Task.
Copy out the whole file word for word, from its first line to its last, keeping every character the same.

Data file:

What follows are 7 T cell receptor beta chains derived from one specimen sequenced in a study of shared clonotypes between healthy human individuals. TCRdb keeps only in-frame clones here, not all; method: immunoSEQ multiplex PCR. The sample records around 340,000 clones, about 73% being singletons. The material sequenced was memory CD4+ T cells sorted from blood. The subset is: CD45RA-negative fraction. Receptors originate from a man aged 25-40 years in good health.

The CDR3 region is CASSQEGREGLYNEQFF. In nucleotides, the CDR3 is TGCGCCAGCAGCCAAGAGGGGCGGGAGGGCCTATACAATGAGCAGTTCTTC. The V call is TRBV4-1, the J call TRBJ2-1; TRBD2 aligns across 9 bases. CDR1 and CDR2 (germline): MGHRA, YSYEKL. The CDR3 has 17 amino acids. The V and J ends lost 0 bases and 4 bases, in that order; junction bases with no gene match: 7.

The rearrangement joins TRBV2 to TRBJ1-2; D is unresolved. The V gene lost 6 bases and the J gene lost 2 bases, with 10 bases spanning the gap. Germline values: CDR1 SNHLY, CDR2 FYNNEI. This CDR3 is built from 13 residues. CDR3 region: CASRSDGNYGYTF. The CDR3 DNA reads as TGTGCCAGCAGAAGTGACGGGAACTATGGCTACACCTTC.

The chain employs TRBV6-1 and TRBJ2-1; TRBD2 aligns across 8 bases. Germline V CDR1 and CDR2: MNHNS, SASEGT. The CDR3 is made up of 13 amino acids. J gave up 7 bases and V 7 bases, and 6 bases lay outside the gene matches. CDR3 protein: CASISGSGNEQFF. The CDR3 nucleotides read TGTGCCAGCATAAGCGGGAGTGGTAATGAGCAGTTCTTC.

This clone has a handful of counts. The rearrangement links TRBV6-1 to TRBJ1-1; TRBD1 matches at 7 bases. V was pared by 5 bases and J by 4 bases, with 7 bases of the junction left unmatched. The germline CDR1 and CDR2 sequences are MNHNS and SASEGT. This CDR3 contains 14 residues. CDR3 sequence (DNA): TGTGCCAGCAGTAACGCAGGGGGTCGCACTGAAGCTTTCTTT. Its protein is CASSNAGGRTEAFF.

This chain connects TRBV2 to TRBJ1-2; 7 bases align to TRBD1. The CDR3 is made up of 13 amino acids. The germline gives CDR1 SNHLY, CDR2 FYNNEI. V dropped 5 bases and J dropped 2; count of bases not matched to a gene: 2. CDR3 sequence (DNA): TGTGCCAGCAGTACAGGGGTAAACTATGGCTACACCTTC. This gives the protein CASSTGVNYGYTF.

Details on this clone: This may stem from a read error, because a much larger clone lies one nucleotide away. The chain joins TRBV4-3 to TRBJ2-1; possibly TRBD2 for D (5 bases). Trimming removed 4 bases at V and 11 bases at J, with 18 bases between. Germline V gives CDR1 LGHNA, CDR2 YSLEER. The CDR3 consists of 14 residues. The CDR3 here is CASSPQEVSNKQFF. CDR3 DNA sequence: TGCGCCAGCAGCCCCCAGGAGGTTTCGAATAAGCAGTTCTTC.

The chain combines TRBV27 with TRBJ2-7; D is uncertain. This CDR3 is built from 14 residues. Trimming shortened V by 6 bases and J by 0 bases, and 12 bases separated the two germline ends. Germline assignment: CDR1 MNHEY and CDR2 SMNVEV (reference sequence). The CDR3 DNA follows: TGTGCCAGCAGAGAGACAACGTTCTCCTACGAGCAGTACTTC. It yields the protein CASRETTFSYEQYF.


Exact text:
What follows are 7 T cell receptor beta chains derived from one specimen sequenced in a study of shared clonotypes between healthy human individuals. TCRdb keeps only in-frame clones here, not all; method: immunoSEQ multiplex PCR. The sample records around 340,000 clones, about 73% being singletons. The material sequenced was memory CD4+ T cells sorted from blood. The subset is: CD45RA-negative fraction. Receptors originate from a man aged 25-40 years in good health.

The CDR3 region is CASSQEGREGLYNEQFF. In nucleotides, the CDR3 is TGCGCCAGCAGCCAAGAGGGGCGGGAGGGCCTATACAATGAGCAGTTCTTC. The V call is TRBV4-1, the J call TRBJ2-1; TRBD2 aligns across 9 bases. CDR1 and CDR2 (germline): MGHRA, YSYEKL. The CDR3 has 17 amino acids. The V and J ends lost 0 bases and 4 bases, in that order; junction bases with no gene match: 7.

The rearrangement joins TRBV2 to TRBJ1-2; D is unresolved. The V gene lost 6 bases and the J gene lost 2 bases, with 10 bases spanning the gap. Germline values: CDR1 SNHLY, CDR2 FYNNEI. This CDR3 is built from 13 residues. CDR3 region: CASRSDGNYGYTF. The CDR3 DNA reads as TGTGCCAGCAGAAGTGACGGGAACTATGGCTACACCTTC.

The chain employs TRBV6-1 and TRBJ2-1; TRBD2 aligns across 8 bases. Germline V CDR1 and CDR2: MNHNS, SASEGT. The CDR3 is made up of 13 amino acids. J gave up 7 bases and V 7 bases, and 6 bases lay outside the gene matches. CDR3 protein: CASISGSGNEQFF. The CDR3 nucleotides read TGTGCCAGCATAAGCGGGAGTGGTAATGAGCAGTTCTTC.

This clone has a handful of counts. The rearrangement links TRBV6-1 to TRBJ1-1; TRBD1 matches at 7 bases. V was pared by 5 bases and J by 4 bases, with 7 bases of the junction left unmatched. The germline CDR1 and CDR2 sequences are MNHNS and SASEGT. This CDR3 contains 14 residues. CDR3 sequence (DNA): TGTGCCAGCAGTAACGCAGGGGGTCGCACTGAAGCTTTCTTT. Its protein is CASSNAGGRTEAFF.

This chain connects TRBV2 to TRBJ1-2; 7 bases align to TRBD1. The CDR3 is made up of 13 amino acids. The germline gives CDR1 SNHLY, CDR2 FYNNEI. V dropped 5 bases and J dropped 2; count of bases not matched to a gene: 2. CDR3 sequence (DNA): TGTGCCAGCAGTACAGGGGTAAACTATGGCTACACCTTC. This gives the protein CASSTGVNYGYTF.

Details on this clone: This may stem from a read error, because a much larger clone lies one nucleotide away. The chain joins TRBV4-3 to TRBJ2-1; possibly TRBD2 for D (5 bases). Trimming removed 4 bases at V and 11 bases at J, with 18 bases between. Germline V gives CDR1 LGHNA, CDR2 YSLEER. The CDR3 consists of 14 residues. The CDR3 here is CASSPQEVSNKQFF. CDR3 DNA sequence: TGCGCCAGCAGCCCCCAGGAGGTTTCGAATAAGCAGTTCTTC.

The chain combines TRBV27 with TRBJ2-7; D is uncertain. This CDR3 is built from 14 residues. Trimming shortened V by 6 bases and J by 0 bases, and 12 bases separated the two germline ends. Germline assignment: CDR1 MNHEY and CDR2 SMNVEV (reference sequence). The CDR3 DNA follows: TGTGCCAGCAGAGAGACAACGTTCTCCTACGAGCAGTACTTC. It yields the protein CASRETTFSYEQYF.